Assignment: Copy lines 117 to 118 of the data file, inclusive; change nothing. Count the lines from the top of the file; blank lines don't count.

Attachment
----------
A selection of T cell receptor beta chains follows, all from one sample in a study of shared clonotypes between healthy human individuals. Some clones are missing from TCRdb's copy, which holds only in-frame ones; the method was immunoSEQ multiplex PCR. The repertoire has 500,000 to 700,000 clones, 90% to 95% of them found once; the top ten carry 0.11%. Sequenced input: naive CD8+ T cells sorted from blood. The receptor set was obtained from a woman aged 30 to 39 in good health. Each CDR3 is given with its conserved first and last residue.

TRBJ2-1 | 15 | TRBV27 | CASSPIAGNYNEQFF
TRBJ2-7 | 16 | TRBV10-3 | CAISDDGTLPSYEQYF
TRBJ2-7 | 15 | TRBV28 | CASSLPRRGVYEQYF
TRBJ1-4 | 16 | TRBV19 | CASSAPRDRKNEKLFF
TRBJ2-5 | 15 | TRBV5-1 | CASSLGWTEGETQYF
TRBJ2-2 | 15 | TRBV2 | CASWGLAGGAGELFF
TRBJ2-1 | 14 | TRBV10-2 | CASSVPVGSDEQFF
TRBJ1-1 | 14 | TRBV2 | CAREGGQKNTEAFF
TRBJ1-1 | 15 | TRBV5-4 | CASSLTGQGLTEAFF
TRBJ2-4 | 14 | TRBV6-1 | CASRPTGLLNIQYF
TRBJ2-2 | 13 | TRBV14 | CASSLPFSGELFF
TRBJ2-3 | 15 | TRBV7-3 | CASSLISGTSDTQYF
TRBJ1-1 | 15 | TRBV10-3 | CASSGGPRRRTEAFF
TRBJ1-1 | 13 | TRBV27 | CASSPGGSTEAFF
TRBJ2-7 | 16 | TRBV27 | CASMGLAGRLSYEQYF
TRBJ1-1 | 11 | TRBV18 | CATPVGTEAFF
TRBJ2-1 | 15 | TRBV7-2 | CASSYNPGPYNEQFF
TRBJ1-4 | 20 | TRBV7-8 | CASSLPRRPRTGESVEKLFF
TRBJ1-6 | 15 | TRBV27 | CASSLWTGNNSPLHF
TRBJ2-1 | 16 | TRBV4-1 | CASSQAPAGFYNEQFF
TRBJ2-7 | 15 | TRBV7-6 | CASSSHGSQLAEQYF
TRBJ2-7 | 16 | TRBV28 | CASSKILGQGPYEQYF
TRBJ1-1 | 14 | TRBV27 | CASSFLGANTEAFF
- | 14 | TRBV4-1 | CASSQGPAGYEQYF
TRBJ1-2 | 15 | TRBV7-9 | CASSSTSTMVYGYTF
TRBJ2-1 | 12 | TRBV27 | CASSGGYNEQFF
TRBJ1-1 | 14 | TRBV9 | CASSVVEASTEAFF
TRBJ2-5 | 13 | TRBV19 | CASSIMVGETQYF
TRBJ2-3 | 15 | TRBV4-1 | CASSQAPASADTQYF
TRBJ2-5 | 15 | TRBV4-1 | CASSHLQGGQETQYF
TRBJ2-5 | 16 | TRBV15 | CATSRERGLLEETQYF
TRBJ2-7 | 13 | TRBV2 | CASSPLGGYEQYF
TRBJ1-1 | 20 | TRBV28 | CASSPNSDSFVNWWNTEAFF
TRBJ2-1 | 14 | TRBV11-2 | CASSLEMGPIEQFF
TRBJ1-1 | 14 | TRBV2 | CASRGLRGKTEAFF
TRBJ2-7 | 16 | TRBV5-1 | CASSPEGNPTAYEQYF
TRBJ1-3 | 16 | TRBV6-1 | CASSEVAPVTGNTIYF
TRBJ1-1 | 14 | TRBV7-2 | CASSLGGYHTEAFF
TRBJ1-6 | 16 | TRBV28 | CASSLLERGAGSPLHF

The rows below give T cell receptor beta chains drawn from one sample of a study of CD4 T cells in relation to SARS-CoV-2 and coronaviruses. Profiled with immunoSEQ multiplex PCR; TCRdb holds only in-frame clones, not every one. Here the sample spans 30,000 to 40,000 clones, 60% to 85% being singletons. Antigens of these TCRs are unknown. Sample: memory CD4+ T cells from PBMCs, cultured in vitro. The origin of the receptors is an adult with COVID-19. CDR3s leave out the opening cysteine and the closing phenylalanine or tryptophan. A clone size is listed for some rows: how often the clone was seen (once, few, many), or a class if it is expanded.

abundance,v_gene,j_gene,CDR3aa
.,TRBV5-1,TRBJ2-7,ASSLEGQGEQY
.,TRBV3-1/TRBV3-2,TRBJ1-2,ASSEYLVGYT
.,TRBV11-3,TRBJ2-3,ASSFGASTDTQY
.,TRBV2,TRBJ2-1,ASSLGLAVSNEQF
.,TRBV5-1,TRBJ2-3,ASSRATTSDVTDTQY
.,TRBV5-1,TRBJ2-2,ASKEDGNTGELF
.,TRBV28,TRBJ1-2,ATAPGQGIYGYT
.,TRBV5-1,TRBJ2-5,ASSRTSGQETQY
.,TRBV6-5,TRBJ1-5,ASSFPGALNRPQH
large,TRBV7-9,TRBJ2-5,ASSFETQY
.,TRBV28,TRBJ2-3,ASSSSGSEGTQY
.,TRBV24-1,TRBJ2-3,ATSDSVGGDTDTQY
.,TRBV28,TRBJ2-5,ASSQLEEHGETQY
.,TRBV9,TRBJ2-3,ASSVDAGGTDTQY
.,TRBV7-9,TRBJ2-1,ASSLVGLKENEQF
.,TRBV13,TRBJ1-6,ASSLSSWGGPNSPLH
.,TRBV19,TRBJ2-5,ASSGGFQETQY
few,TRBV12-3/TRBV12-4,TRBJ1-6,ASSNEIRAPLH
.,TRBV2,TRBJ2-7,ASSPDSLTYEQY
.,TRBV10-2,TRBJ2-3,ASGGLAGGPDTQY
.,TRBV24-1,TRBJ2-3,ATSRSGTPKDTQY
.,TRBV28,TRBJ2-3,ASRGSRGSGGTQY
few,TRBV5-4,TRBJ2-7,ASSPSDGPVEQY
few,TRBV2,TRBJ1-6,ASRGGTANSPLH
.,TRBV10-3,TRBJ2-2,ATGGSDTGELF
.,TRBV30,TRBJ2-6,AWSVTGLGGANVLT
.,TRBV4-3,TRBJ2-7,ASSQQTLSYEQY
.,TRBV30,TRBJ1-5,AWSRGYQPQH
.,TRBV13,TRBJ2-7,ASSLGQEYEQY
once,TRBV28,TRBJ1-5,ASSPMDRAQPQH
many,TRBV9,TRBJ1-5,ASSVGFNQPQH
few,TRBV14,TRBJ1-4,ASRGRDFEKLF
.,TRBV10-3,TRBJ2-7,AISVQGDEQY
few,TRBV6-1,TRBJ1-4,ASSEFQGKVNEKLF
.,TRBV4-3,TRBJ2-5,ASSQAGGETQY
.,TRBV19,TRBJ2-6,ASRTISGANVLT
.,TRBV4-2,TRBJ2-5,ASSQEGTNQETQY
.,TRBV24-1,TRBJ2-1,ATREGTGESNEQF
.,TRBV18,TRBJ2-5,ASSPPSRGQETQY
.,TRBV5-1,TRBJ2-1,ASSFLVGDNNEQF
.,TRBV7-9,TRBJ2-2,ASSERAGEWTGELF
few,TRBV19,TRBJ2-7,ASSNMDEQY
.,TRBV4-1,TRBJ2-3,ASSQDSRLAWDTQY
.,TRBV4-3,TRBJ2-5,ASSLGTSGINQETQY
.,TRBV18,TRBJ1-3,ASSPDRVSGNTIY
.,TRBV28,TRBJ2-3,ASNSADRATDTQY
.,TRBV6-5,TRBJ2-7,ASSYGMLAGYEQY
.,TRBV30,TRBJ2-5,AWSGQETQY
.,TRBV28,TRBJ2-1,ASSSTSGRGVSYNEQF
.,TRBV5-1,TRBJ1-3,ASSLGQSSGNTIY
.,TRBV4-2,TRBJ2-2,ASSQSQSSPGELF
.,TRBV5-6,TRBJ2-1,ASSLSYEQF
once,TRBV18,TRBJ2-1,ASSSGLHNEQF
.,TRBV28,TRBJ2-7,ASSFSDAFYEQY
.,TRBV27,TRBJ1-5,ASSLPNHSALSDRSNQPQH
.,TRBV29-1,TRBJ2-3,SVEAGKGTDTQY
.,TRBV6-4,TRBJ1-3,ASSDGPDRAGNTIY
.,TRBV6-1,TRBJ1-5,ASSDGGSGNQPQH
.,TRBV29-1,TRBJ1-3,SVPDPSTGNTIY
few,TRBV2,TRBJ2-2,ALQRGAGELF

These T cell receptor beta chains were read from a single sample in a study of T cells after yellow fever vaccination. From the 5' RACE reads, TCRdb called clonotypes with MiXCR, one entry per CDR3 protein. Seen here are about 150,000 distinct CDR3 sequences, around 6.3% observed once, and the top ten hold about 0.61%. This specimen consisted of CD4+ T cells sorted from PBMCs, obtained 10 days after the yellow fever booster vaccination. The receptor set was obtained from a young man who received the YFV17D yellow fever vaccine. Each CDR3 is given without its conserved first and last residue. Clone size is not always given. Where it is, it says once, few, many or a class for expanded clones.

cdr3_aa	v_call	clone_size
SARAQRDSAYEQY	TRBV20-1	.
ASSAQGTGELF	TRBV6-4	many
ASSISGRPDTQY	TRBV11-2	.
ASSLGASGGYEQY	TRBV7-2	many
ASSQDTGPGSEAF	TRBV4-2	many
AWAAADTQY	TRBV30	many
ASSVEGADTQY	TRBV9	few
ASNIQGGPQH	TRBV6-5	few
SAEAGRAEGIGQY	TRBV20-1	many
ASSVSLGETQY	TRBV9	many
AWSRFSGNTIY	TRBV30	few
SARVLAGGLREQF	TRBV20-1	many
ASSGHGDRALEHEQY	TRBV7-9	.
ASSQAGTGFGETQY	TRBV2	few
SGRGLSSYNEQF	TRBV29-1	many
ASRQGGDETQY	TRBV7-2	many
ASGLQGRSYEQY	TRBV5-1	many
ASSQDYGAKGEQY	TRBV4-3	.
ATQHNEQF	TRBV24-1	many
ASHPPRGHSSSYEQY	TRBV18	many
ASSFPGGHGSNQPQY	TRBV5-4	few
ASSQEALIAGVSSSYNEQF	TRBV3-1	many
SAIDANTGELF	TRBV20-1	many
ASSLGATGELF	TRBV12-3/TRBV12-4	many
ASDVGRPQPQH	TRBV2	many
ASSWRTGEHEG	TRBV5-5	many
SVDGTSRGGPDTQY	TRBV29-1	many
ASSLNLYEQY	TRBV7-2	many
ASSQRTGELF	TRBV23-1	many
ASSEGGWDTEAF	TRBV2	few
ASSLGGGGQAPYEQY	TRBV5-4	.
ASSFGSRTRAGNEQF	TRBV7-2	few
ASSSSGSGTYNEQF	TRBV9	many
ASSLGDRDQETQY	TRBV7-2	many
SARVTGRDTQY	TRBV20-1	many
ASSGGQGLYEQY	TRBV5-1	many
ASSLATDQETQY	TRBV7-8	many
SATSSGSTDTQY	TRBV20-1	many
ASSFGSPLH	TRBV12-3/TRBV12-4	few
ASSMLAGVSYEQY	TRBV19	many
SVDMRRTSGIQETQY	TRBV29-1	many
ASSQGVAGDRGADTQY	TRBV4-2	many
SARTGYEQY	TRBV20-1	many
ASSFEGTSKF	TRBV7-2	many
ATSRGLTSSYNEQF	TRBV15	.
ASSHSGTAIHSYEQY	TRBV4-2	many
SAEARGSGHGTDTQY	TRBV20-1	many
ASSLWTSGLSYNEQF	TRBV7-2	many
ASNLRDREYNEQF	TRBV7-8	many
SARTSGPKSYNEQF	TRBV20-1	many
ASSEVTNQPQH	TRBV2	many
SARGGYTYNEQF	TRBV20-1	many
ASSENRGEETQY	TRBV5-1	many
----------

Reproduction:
ASSGHGDRALEHEQY	TRBV7-9	.
ASSQAGTGFGETQY	TRBV2	few